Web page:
Vitamin K in Pecans (Nuts)
The recommended USDA amount of Vitamin K for adults 19 and older is 90 mcg/day.
Based on the Vitamin K content, how much can I safely consume in one day?
What does this chart mean?
While on Warfarin, you should consume the same amount of Vitamin K daily. The USDA recommends that adults get 90 mcg of vitamin k daily.
If the only thing you ate today were pecans (nuts). You would have to eat 25.94 cup, halves in order to get your 100% recommended daily value of 90mcg of Vitamin K.
Similarly, in order to get 50% (45mcg) of your daily recommended value of Vitamin K. You would have to eat 12.97 cup, halves of pecans (nuts).
Additionally, you would have to eat 6.48 cup, halves of pecans (nuts) to get 25% (22.5mcg) of your recommended daily Vitamin K.
How does the Vitamin K content in pecans (nuts) compare with other foods?
Here are some examples of foods that compare with pecans (nuts).
To view more foods in other food categories, visit the Vitamin K Food Database.
Other Nut and Seed Products vs. pecans (nuts)
Cereal Grains and Pasta vs. pecans (nuts)
|Food Name||Measure||Vitamin K (mcg)|
|Pecans (Nuts)||1 cup, halves||3.47|
|Barley, hulled||1 cup||4.05|
|Buckwheat groats, roasted, cooked||1 cup||3.19|
|Oat flour, partially debranned||1 cup||3.33|
|Teff, uncooked||1 cup||3.67|
|Wheat, hard red spring||1 cup||3.65|
|Oat bran, raw||1 cup||3.01|
|Quinoa, cooked||1 cup||0.0|
|Wheat flour, white, cake, enriched||1 cup unsifted, dipped||0.41|
|Wheat flours, bread, unenriched||1 cup unsifted, dipped||0.41|
|Quinoa, uncooked||1 cup||0.0|
|Spaghetti, cooked, unenriched, with added salt||1 cup||0.0|
|Barley, pearled, raw||1 cup||4.4|
|Rye flour, dark||1 cup||7.55|
|Teff, uncooked||1 cup||3.67|
|Buckwheat flour, whole-groat||1 cup||8.4|
|Spelt, uncooked||1 cup||6.26|
|Wheat, hard red winter||1 cup||3.65|
I'm on a blood thinner (anticoagulant/antiplatelet) such as Warfarin - How does Vitamin K work with my blood thinner?
Warfarin (Coumadin) works by decreasing the chemical reactions Vitamin K makes in your body. This increases the time it takes for a clot to form. Hence, "thinning" your blood.
If you take Warfarin, you may need to limit and/or monitor your Vitamin K intake. This is because Vitamin K can affect how these drugs work.
Ideally you should consume the same amount of Vitamin K daily.
However, Vitamin K does not influence the action of other blood thinners, such as heparin or low molecular weight heparins (Lovenox, Xaparin, Clexane, Fragmin, or Innohep).
Can Vitamin K affect my INR?
INR stands for International Normalized Ratio. INR is a standardized way to measure how long it takes your blood to clot.
The lower your INR, the quicker your blood clots (the "thicker" your blood gets). Too low of an INR indicates risk for clotting problems.
The higher your INR, the slower your blood clots (the "thinner" your blood gets). Too high of an INR indicates risk for bleeding problems.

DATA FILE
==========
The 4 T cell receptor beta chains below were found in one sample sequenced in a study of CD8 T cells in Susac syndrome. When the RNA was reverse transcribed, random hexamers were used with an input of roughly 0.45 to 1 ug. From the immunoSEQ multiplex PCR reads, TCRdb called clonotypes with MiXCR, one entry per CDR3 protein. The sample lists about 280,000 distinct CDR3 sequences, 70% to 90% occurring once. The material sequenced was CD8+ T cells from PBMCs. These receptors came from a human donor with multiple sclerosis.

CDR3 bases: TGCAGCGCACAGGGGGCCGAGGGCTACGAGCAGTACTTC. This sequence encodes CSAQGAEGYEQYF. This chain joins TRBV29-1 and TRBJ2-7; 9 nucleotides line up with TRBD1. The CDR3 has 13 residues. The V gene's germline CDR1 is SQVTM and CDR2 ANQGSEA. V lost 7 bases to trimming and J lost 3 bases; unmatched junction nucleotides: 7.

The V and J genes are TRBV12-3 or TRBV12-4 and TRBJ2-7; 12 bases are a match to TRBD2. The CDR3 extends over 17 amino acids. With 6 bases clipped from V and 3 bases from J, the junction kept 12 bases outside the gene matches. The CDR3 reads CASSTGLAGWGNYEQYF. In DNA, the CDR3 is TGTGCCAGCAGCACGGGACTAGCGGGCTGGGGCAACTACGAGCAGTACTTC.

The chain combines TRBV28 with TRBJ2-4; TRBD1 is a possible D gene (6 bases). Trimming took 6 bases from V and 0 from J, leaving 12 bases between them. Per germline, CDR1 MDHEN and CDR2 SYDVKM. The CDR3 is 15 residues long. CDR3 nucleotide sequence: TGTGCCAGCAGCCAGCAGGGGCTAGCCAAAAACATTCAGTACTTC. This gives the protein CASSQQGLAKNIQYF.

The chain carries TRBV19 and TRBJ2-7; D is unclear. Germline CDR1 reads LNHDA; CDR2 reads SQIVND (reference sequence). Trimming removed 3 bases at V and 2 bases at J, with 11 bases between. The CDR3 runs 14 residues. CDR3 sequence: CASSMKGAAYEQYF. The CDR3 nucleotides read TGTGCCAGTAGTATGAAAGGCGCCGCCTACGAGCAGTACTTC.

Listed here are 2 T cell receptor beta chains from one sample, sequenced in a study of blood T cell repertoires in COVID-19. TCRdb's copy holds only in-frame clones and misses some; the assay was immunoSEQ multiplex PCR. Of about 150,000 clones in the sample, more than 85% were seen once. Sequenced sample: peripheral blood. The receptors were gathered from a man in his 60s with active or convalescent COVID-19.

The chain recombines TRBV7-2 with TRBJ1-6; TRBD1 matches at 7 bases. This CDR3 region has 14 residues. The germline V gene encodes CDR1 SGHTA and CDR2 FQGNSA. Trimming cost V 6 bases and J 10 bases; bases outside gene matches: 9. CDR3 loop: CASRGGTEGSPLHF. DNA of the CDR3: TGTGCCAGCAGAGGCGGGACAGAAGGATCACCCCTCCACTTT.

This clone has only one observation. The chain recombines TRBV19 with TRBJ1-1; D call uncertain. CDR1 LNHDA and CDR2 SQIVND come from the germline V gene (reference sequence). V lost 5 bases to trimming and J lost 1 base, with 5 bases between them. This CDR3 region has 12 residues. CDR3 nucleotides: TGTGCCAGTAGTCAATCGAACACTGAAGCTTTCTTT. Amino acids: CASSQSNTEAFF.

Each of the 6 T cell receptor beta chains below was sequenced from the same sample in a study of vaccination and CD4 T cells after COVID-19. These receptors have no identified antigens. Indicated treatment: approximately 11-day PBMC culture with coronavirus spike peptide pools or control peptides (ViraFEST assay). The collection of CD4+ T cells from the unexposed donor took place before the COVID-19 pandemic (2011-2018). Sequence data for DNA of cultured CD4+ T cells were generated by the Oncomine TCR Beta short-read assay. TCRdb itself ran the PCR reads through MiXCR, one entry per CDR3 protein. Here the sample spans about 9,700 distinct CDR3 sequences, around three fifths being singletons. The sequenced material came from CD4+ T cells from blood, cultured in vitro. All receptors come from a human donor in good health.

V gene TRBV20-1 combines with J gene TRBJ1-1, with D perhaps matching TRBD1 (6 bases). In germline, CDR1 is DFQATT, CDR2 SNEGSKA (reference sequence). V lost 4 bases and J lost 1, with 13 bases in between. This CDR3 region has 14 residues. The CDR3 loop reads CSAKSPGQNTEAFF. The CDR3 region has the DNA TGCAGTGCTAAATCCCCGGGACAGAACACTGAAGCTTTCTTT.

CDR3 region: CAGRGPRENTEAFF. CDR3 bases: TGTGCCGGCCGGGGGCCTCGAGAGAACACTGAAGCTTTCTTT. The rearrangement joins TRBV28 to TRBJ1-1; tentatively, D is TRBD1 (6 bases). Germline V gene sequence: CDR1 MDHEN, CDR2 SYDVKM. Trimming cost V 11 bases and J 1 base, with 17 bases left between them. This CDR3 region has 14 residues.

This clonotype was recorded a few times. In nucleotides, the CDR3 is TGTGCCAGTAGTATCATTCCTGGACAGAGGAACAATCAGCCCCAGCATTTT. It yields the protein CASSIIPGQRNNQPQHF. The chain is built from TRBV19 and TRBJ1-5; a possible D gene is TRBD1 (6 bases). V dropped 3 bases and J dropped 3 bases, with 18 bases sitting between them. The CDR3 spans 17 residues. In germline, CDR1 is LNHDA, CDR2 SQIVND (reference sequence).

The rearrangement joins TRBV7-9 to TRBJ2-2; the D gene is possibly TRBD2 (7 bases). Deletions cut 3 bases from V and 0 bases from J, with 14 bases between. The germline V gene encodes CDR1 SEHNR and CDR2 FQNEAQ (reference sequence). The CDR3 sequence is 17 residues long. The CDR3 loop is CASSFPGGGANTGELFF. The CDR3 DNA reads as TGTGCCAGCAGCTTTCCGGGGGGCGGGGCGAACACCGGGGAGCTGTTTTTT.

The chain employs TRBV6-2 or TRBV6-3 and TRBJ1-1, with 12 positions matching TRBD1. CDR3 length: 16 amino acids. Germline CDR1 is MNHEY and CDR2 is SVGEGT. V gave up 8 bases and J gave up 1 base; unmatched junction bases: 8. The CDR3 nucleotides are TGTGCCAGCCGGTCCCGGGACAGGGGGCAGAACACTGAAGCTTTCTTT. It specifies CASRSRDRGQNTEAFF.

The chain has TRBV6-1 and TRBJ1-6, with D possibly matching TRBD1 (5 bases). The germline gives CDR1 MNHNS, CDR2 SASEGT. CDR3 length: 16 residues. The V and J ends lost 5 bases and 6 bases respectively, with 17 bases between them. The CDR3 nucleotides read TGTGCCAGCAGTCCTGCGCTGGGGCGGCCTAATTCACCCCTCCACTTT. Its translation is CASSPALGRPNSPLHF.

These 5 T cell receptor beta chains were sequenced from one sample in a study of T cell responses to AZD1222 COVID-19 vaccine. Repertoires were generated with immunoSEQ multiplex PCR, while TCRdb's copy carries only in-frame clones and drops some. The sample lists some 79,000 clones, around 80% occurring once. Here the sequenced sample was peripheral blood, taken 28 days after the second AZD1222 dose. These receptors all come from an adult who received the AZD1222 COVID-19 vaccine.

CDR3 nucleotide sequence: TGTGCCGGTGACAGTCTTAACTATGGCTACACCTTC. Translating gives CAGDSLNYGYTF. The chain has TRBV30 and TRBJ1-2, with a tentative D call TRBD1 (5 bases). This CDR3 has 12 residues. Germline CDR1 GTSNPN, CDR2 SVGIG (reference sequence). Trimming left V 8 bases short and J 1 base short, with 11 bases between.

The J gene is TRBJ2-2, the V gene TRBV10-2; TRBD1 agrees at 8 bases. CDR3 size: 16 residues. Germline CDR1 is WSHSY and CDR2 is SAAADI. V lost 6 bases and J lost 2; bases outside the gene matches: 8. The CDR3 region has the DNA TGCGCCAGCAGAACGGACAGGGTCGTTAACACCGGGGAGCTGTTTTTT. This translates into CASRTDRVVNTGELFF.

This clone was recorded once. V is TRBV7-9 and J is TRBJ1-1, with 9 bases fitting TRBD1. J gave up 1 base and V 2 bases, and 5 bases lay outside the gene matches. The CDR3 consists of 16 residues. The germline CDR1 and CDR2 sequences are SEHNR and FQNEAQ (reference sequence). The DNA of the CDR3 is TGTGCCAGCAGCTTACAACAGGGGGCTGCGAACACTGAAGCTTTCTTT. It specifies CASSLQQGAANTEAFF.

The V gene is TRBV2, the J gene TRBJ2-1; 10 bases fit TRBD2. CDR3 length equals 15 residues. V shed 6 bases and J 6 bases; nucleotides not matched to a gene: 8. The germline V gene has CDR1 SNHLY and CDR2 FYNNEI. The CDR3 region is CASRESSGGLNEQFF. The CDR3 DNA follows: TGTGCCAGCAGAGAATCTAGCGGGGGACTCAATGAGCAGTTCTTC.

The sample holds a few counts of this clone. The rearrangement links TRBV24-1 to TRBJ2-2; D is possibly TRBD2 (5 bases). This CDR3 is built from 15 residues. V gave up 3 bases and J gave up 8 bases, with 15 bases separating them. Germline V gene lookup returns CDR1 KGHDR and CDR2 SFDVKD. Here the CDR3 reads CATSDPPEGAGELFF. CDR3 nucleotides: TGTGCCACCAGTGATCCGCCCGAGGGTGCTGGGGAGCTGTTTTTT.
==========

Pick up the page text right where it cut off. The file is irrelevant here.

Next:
With an increase in Vitamin K, your INR could drop.
Alternatively, a decrease in Vitamin K intake may increase your INR.
As a side note, other things, like medications, antibiotics, and herbal products may also influence your INR.
What if I suddenly eat a food with a lot of Vitamin K?
If you are on a blood thinner like Warfarin (Coumadin) then you should alert your healthcare provider, because your blood thinner dosage may have to be adjusted to counteract the change in your body's clotting activity.
Where does Vitamin K come from?
Vitamin K is often found in food. Leafy green vegetables such as kale, spinach, and broccoli usually contain the most amount of Vitamin K.
Vitamin K is also produced by bacteria in your intestines and is contained in vitamin supplements.
Why is Vitamin K important?
Blood clots are formed through a series of chemical reactions in your body. Vitamin K is essential for those reactions.
Vitamin K is known as the clotting vitamin, because without it, blood would not clot.
Vitamin K increases the chemical reactions in your body needed for your blood to clot. The more Vitamin K you take, the more chemical reactions your body makes for your blood to clot. Hence your blood gets "thicker".
Also, some studies suggest that it helps maintain strong bones in the elderly.
- Cashew Nuts (Dry Roasted, Without Salt Added)
- Mixed Nuts (Oil Roasted, Without Peanuts, With Salt Added)
- Pistachios (Nuts, Dry Roasted, With Salt Added)
- Mixed Nuts (Oil Roasted, With Peanuts, Lightly Salted)
- Ice Cream Cone, Chocolate Covered, With Nuts, Flavors Other Than Chocolate
- Peanuts, All Types, Raw
- Fig.1. Corey Leopold, "Pecans," Published October 6, 2007. https://www.flickr.com/photos/cleopold73/1499342196/. Accessed August 9, 2015.
- "Nuts, pecans", NDB 12142, U.S. Department of Agriculture, Agricultural Research Service. Nutrient Data Laboratory. USDA National Nutrient Database for Standard Reference. Nutrient Data Laboratory Home Page, http://www.ars.usda.gov/ba/bhnrc/ndl. Accessed October, 2014.
Nutrition CalculatorAmount per serving (Pecans (Nuts))
|Calories 684.09||Calories from fat 641.25|
|Vitamin K||3.47 µg|
|Vitamin B-6||0.21 mg|
|Vitamin B-12||0.0 µg|
|Niacin (Vitamin B-3)||1.16 mg|
|Riboflavin (Vitamin B-2)||0.13 mg|
|Vitamin D||0.0 IU|
|Vitamin K||3.47 µg|
|Vitamin E||1.39 mg|
* = this food has ingredient(s) with missing nutrition information
Missing Nutrient Information:
- Trans Fat
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